Apple could ship 24 million next-generation iPhones in 2010, according to a new report in Digitimes, which quoted unnamed sources in Taiwan's manufacturing channel. That number will supposedly include 4.5 million units shipped in the first half of 2010. While Apple has been officially tight-lipped about a new iPhone, two leaks of alleged prototype devices in California and Vietnam seem to back Digitimes' assertions about a next-generation smartphone featuring a larger battery and high-resolution screen.
Apple could ship as many as 24 million next-generation iPhones in 2010,
according to a May 17 report in Taiwan-based Digitimes, with the publication's
analysts citing unnamed sources within that country's component manufacturers.
"Foxconn will ship 4.5 million units in the first half and 19.5 million
units for the rest of 2010," reads
. "Apple is expected to unveil the iPhone 4G on June 7, 2010 during Apple's
Worldwide Developers Conference."
Those shipment numbers for the first half of the year, if accurate, suggest
that Apple is anticipating truly massive demand for the device. The Digitimes
report also suggested that the new iPhones would incorporate FFS
technology, which would offer the screen a wider viewing angle and clearer
visibility in sunlight: "Apple is aiming to improve the handset's ebook reader
features and promote its iBooks Store. HTC's
Hero smartphone has already adopted this technology."
In addition, a thinner iPhone panel supposedly allows space for a larger
battery, according to Digitimes analyst Ming-Chi Kuo.
Despite Apple's much-vaunted corporate security, devices that could be the
next iPhone have leaked into the public sphere at least twice over the past two
months. In April, tech blog Gizmodo dissected what it claimed was a prototype
iPhone supposedly lost in a California
bar by an Apple engineer; a few weeks later, around May 12, another
device with similar features appeared in Vietnam
In the latter instance, Vietnamese online forum Taoviet posted images and
video of the device's outer shell and inner processor, which subsequently found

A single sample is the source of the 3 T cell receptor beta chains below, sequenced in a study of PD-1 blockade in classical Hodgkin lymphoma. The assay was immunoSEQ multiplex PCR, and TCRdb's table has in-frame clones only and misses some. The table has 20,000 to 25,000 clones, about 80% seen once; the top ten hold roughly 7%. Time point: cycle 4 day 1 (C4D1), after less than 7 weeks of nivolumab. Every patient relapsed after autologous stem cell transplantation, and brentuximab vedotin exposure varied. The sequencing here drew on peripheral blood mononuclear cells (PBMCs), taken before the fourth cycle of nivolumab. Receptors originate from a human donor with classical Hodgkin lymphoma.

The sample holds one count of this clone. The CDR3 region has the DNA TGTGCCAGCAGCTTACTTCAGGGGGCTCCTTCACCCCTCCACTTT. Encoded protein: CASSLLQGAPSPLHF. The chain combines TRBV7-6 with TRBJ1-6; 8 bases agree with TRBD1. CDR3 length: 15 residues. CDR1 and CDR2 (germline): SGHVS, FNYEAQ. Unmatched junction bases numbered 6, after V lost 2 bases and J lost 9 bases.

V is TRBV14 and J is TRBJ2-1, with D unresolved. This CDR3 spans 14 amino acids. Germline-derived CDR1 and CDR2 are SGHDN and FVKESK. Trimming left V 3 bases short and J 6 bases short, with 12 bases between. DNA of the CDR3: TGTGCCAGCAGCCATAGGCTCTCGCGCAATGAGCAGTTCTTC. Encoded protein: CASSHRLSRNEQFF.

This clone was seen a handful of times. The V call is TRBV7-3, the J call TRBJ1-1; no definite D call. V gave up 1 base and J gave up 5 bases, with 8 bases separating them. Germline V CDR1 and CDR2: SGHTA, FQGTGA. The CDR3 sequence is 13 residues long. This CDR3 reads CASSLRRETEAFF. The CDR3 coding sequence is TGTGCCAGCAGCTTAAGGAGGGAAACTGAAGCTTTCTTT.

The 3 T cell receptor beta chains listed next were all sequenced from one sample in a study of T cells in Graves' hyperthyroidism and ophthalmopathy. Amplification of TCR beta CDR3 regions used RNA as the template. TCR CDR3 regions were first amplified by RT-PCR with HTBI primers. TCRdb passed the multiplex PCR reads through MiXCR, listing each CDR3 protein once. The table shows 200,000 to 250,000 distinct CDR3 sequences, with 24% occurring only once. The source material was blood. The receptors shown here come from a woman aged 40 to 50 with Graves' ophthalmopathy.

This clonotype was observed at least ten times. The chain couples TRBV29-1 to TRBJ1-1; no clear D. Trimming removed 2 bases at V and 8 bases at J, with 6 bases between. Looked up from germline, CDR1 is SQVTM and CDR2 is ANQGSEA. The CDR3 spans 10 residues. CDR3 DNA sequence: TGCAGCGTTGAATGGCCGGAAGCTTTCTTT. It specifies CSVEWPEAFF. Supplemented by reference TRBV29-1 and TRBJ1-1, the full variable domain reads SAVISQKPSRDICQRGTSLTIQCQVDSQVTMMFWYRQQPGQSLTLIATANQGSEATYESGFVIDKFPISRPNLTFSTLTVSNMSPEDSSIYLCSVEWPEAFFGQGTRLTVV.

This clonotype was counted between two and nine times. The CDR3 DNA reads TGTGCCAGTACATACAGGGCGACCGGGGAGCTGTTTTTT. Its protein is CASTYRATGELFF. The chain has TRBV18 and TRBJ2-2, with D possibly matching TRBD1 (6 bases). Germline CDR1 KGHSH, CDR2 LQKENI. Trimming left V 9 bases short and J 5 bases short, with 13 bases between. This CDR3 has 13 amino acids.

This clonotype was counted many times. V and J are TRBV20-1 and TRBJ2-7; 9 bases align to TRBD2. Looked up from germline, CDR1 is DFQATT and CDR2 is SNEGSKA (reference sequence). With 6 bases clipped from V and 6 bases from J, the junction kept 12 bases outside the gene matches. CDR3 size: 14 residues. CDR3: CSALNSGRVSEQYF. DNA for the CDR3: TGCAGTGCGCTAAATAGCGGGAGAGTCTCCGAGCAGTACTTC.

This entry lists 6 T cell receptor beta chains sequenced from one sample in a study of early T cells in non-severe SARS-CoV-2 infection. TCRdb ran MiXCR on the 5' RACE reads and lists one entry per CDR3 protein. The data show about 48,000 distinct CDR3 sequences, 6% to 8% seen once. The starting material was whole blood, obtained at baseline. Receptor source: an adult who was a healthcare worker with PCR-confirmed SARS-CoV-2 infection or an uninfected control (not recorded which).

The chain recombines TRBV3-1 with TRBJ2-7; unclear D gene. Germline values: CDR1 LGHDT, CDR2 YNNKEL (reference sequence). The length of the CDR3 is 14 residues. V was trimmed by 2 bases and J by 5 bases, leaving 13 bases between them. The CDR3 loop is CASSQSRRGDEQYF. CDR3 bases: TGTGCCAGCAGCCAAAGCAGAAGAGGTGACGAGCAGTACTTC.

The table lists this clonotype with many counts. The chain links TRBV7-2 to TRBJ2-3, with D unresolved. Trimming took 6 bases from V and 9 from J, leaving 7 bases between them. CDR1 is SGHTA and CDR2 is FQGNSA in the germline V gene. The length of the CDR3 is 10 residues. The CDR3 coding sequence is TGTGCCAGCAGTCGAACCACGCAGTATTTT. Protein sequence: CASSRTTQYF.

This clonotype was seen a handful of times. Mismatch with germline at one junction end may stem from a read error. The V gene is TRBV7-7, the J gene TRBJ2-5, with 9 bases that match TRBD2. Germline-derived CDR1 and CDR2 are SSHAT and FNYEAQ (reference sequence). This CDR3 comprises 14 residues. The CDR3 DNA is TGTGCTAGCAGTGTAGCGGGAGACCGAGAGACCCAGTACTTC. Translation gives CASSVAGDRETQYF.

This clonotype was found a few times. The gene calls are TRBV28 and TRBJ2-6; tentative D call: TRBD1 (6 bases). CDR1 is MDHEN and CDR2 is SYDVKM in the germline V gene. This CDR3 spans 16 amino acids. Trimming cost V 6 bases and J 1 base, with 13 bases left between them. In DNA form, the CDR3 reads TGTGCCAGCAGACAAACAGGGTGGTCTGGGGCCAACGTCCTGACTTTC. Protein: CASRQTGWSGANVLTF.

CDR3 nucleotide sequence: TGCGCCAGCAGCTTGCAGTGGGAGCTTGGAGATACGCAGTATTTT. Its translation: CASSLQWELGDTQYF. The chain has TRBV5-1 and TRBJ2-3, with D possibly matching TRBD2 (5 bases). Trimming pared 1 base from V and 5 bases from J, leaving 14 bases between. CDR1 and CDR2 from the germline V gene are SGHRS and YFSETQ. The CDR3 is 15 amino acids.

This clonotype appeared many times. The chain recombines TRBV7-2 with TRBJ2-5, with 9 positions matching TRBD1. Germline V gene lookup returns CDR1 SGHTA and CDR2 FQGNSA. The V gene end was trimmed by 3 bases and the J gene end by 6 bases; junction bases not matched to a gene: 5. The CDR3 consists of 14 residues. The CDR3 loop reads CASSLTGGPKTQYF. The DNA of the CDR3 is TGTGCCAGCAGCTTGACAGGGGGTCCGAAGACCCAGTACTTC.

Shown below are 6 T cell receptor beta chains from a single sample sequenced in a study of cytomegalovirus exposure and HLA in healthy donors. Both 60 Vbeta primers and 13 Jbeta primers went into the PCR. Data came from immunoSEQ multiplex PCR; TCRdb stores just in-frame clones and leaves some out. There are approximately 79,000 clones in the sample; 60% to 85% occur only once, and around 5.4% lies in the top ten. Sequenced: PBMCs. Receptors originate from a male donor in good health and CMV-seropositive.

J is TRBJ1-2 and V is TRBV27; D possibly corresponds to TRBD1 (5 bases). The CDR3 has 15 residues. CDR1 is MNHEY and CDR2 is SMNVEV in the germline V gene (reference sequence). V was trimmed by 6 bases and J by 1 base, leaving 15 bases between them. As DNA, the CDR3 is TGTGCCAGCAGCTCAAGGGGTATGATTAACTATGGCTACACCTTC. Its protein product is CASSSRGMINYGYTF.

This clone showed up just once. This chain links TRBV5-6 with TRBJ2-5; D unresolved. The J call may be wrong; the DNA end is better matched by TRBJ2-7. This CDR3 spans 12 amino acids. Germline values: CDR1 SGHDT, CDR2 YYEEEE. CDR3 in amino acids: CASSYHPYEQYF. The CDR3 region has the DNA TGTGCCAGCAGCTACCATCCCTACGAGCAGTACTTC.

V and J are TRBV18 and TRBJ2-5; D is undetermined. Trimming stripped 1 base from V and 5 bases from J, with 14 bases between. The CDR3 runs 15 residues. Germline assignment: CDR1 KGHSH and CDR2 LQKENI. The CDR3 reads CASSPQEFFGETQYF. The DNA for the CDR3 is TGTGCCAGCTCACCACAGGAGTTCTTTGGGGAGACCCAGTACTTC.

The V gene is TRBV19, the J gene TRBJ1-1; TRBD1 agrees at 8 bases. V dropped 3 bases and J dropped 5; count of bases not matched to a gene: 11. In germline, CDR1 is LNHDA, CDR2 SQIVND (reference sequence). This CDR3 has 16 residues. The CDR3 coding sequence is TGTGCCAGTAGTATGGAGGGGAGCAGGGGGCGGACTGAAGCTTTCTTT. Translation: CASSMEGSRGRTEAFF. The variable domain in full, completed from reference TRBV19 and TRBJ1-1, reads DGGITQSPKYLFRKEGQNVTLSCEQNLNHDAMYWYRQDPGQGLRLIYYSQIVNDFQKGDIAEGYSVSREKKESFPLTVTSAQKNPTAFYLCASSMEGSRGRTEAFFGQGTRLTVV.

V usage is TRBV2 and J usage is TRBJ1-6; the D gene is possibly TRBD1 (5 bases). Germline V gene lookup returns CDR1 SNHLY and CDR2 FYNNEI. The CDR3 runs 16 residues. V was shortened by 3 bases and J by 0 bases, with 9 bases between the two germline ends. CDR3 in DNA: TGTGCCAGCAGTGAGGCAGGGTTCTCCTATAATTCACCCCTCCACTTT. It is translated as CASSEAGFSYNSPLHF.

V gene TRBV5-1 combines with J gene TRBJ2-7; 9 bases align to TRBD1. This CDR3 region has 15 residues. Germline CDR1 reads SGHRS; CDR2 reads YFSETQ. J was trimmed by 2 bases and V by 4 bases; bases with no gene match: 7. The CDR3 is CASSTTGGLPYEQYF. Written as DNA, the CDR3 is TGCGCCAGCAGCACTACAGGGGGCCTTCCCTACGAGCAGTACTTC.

their way onto Apple-centric Websites and blogs such as Apple Insider. While
the Taoviet iPhone prototype featured fewer visible screws along the chassis
than the Gizmodo model, it appeared otherwise virtually identical; however, the
Vietnamese device appeared somewhat more refined and finished in its build. A
dissection of the device supposedly revealed an A4 processor.
According to a search warrant affidavit unsealed on May 14 in San
Mateo, Calif., Apple engineer
Gray Powell lost the iPhone 4G prototype in the Gourmet Haus Straudt restaurant
in Redwood City. According to
Detective Matthew Broad, Powell's last memory of the prototype was "placing it
in his bag, which he then put on the floor by his feet." At some point during
the evening, "his bag was knocked over ... and it was possible the prototype
iPhone fell out of the bag and onto the floor."
According to the affidavit, the roommate of a man named Brian Hogan told
Broad that Hogan had found the device on the floor of the bar and sold it to
Gizmodo. In an April 19 posting, Gizmodo broke down the device, describing a
front-facing video chat camera, higher-resolution display, larger battery and
secondary mic for noise cancellation.
Apple subsequently complained to the police that the device had been stolen,
which eventually led to a REACT (Rapid Enforcement Allied Computer Team) Task
Force raid on the California residence of Gizmodo editor Jason Chen.
In addition to a possible new iPhone device, Apple plans on introducing the
iPhone OS 4, which will include features such as iAd, a mobile-applications
advertising platform, and multitasking, which previous versions of the
smartphone's operating system have lacked.